Israel’s Rafah offensive strains relationship with Egypt, carries region-wide implications |

“At government level, sentiment is pretty closely aligned with popular feeling,” H A Hellyer, an expert on Middle East security at the Carnegie Endowment for International Peace, told The Guardian.

“There is a great deal of anger. Whereas in 2014 there was a lot of public expression of antipathy towards Hamas, that is not visible in this conflict,” added Hellyer.

A senior Egyptian official told The Associated Press that Cairo has lodged protests with Israel, the United States and European governments, saying the offensive has “put its decades-old peace treaty at high risk”.

Foreign Minister Sameh Shoukry has nonetheless sought to calm worries over the future of the deal. “The peace agreement with Israel has been Egypt’s strategic choice for 40 years, and it represents a core pillar … in the region for peace and stability,” he said, adding that there are mechanisms for adjudicating violations of the agreement.

Egypt was the first Arab country to sign a peace treaty with Israel in 1979, and has long acted as a key mediator between Israeli and Palestinian negotiators, including in the current war.

Senior Israeli officials worry that Cairo could end its mediation role, even though that role is of strategic importance to Egypt and underpins its ties to the US.

Cairo seems to be applying pressure in order to secure a less precarious position in dealing with Israel. “Everything is possible and is on the table, including the downgrade of the relations. But we are not there yet. We are talking to the Israelis, trying to explain and reach a consensus,” an Egyptian official told CNN .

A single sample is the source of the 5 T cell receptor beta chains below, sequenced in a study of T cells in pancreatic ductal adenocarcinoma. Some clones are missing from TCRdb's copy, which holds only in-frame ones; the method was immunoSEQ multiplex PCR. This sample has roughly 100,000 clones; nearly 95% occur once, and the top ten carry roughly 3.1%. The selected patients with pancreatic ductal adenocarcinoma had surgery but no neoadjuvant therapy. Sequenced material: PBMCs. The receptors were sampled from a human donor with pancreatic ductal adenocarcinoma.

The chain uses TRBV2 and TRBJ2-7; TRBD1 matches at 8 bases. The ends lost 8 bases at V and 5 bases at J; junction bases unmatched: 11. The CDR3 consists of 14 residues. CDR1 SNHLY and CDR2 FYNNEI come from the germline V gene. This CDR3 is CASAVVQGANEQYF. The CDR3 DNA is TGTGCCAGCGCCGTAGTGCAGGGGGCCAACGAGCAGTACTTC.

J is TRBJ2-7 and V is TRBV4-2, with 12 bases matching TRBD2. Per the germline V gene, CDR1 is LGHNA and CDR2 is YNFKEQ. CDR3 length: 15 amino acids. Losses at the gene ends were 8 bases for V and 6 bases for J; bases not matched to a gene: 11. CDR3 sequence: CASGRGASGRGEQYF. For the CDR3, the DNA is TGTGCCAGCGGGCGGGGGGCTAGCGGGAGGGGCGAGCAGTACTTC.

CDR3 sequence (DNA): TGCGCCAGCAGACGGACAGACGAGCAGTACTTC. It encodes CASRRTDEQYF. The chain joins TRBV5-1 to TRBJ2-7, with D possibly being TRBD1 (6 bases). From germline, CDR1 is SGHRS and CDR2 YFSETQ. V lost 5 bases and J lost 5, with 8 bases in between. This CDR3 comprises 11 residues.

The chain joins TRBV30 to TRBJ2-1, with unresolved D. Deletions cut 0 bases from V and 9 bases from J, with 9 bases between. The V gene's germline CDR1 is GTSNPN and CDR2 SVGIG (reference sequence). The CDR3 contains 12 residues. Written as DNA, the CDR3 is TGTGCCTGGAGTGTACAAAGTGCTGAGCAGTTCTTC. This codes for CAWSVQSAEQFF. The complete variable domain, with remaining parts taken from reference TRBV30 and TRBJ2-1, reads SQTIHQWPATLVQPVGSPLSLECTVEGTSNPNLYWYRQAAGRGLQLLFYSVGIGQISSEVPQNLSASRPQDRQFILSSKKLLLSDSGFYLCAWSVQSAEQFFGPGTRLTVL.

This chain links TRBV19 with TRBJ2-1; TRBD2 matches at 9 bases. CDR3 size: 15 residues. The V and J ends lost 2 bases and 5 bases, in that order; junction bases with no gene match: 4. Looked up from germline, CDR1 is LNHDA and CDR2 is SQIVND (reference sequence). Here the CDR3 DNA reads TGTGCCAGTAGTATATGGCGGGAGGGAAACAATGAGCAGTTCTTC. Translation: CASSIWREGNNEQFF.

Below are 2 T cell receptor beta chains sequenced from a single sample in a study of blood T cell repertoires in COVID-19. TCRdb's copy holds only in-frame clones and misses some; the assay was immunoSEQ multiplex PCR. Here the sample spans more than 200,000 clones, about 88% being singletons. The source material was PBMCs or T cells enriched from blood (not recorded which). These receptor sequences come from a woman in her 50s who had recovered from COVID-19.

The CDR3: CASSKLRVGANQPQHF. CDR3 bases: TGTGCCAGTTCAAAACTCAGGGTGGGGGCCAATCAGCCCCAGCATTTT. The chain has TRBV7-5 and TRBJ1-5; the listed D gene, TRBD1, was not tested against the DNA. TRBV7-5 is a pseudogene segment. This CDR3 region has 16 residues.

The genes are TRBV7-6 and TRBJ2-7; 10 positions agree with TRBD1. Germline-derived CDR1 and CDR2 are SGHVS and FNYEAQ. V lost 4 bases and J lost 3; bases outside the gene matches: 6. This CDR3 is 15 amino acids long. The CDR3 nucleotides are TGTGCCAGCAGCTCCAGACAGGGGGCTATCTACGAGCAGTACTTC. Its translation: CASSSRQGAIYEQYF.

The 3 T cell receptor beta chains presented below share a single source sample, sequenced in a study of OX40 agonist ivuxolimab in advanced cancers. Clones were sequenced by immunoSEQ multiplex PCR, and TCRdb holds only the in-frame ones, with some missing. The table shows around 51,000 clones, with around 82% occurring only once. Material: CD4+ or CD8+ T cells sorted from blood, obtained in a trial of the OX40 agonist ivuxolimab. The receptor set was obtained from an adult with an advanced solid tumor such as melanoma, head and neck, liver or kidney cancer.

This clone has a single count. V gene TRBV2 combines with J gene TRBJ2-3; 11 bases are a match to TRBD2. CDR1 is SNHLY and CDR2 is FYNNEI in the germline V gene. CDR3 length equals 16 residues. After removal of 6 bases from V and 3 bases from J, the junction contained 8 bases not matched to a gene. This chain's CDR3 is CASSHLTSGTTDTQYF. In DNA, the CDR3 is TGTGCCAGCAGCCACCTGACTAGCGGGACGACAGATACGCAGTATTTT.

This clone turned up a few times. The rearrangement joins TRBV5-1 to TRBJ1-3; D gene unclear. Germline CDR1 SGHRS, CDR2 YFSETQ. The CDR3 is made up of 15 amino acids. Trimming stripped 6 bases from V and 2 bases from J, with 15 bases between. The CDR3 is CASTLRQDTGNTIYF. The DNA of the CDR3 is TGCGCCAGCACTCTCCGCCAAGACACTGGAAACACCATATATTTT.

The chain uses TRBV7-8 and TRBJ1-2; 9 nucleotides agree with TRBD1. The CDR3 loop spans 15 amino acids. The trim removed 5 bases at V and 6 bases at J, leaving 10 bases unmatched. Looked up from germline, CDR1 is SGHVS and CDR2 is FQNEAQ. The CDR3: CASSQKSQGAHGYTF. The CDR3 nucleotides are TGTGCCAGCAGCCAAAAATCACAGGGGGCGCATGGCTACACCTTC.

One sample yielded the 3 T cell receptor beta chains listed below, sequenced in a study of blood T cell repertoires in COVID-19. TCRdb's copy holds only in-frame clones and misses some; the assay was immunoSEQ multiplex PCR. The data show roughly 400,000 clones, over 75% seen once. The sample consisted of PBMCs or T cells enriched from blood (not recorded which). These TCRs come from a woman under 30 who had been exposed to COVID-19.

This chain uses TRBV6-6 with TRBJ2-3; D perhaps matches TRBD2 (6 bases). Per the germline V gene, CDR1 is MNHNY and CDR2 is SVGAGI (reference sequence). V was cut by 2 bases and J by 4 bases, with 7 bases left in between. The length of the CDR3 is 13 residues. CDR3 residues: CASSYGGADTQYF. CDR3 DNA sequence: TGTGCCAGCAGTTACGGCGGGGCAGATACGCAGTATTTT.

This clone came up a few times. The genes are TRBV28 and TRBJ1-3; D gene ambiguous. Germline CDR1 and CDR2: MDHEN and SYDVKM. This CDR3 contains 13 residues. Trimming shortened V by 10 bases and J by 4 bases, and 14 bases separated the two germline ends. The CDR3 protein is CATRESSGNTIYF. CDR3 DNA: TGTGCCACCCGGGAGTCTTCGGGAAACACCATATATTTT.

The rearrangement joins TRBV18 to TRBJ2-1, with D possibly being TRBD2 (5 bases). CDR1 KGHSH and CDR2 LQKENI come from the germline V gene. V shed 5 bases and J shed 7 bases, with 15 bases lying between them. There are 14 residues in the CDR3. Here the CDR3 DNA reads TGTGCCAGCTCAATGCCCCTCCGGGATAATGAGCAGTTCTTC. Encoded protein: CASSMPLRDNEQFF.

Israel’s offensive is alienating other Arab neighbours and signatories of peace deals beside Egypt. Tensions have risen with countries including Jordan or even the UAE.

Emirati Foreign Minister Sheikh Abdullah bin Zayed Al Nahyan rebuked Binyamin Netanyahu in recent days after the latter claimed that Abu Dhabi could be involved in aiding a future government in Gaza after the war. He said “the UAE refuses to be drawn into any plan aimed at providing cover for the Israeli presence in the Gaza Strip”.

While  Netanyahu seems bent on pursuing a war that keeps him in power regardless of its civilian toll, Israel’s normalised ties are turning frosty.

According to Jerusalem Post analyst Seth Frantzman, the risk for Israel is not just one of growing isolation but also that “many of the taboos in the region, such as challenging peace treaties, could suddenly become less taboo, which would be a major setback for Israel”.

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